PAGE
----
"You meant that, like their mother, they would require no fortune."

"Yes," Mary replied innocently. But seeing Grace beginning to laugh, she added with spirit — "I am proud that I had no fortune. But, on the other hand," she continued, somewhat sadly, "I wish I had ten thousand pounds."

"Well," returned Grace, thoughtfully, "I have not that to be proud of. But I think I may be quite sure my fortune did not influence Hugh, even in the slightest degree. On the contrary, the very fortune I was always wishing to have might have been a bar to my happiness. I think if I were poor Hugh would not have concealed his love for me as he did. It is appalling to think I might never have known it only for an accident. And it would have been a just judgment to punish me for my mercenary notions."

"I remember I used to be shocked at your notions," returned Mary. "But I knew you would see things in a different light, if once your heart was touched. But look at mamma with the children. Oh, here is Arthur!" she exclaimed with a start of delight. "I did not think he'd be back for hours."

"Yes, he knows that stile behind the laurels," Grace observed. "But where are those shots from? If we could intercept the sportsmen before they get to Woodlands it would be well."

"I see them," said Mary. "They are in Billy Heffernan's turnips. Let us all walk round by the village, and they will see us when we reach the bridge."

Dr. O'Connor agreed to this arrangement; and, after a glass of wine, and a kiss from each of his little daughters, went with Mary and Grace to prevent Hugh's escape to Woodlands.

Old Mrs. Donovan was among her bee-hives; and it was pleasant to catch a glimpse of her white cap and her sad tranquil face through an opening in the clipped hedge. Mary always liked to see old Mrs. Donovan when ever she passed by the neat little thatched house. Grace liked a chat with young Mrs. Donovan; they were con genial spirits. And so, perhaps, were Mary and old Mrs. Donovan.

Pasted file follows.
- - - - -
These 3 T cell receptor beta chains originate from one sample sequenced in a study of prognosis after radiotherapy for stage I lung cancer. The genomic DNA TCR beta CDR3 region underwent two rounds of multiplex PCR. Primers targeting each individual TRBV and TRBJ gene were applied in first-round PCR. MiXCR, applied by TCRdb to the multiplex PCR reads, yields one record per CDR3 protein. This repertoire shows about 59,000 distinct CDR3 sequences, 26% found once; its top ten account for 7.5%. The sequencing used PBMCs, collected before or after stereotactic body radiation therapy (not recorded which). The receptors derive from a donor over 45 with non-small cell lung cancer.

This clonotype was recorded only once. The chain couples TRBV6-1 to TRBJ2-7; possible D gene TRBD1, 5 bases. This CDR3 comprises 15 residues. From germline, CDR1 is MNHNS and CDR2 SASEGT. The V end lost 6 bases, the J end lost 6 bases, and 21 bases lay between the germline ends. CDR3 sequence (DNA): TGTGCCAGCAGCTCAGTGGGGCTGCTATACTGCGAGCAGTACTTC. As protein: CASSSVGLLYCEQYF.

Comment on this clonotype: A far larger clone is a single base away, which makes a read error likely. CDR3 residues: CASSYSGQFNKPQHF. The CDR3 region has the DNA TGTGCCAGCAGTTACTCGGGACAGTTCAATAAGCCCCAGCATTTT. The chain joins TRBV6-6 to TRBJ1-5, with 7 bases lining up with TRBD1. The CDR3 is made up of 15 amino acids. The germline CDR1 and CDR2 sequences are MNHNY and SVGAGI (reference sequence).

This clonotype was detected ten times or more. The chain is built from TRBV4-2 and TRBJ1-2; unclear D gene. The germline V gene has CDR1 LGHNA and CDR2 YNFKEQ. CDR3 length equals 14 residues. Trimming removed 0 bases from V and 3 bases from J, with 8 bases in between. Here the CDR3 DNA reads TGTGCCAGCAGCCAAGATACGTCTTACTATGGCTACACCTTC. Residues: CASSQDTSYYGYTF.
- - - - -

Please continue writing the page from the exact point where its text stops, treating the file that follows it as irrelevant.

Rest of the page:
"Aren't you afraid to have the child so near the bees?" Grace asked.

"I am, then, and very uneasy," Bessy replied. "But his grandmother only laughs at me."

"Oh, he's a tremendous big fellow," Grace exclaimed, as she lifted Mat the Thrasher's son and heir up in her arms. "I thought my young Maurice was a 'bully,' as Barney calls him. But this lad is once and a half as heavy."

"Mat says he'll be a stone-thrower," returned Bessy, laughing, as she took the infant athlete from Grace's arms, and laid him upon the ground; to roll and tumble, or lie still upon his chest, or his back, or to make short excursions upon all-fours — ever and anon stopping suddenly, propped up by his fat arms, to stare at a white head of cabbage with all his eyes — at his own sweet will.

"Do you ever wish to live at the Three Trees now?" Grace asked. "Oh, never," returned Bessy. "Mat wanted to take the farm when my father sent us some money; but I would not let him."

"Is it the same place?" said Mary, sadly, as she looked down the hill. There was a low stone wall at each side of the road, the mortar of which looked very new and unpleasant to the eye. Perhaps the mortar looked all the more fresh because of the dark stones that seemed to thrust themselves through it here and there, in order that the traveller might read the story of quenched hearths and scattered households in their soot-browned faces. An odd tree, a perch or two in from the road, marked the boundary of a "haggart"; for where an ash or an elm sheltered the peasant's cabin the tree was allowed to stand. The beech-tree escaped in this way; and the pointed gable of Phil Lahy's old house, now roofless and crumbling to decay, seemed to regard the change wrought by the rule of the Stranger with a grim smile — such as Phil himself might have worn while emptying the vials of his sarcasm upon the head of "that poor crawler," Tom Hogan. No smiling faces now as they went on; no children's voices; no ringing of the anvil. Mary even regretted Kit Cummins's shrewish tongue, and the next-door neighbour's "G-i-r-rout, you bla'guard — of which she was reminded by seeing a cat run across the road, and over the wall at the other side, pursued by a small red terrier that always accompanied Grace in her walks.

"It is an awful change," Mary observed.

"It really is," returned Grace. "I thought of it when you said we would go through the village."

"And think of the happy crowd that used to follow the big drum to the Bush," continued Mary. "And where are they all now? Not one, I may say, left."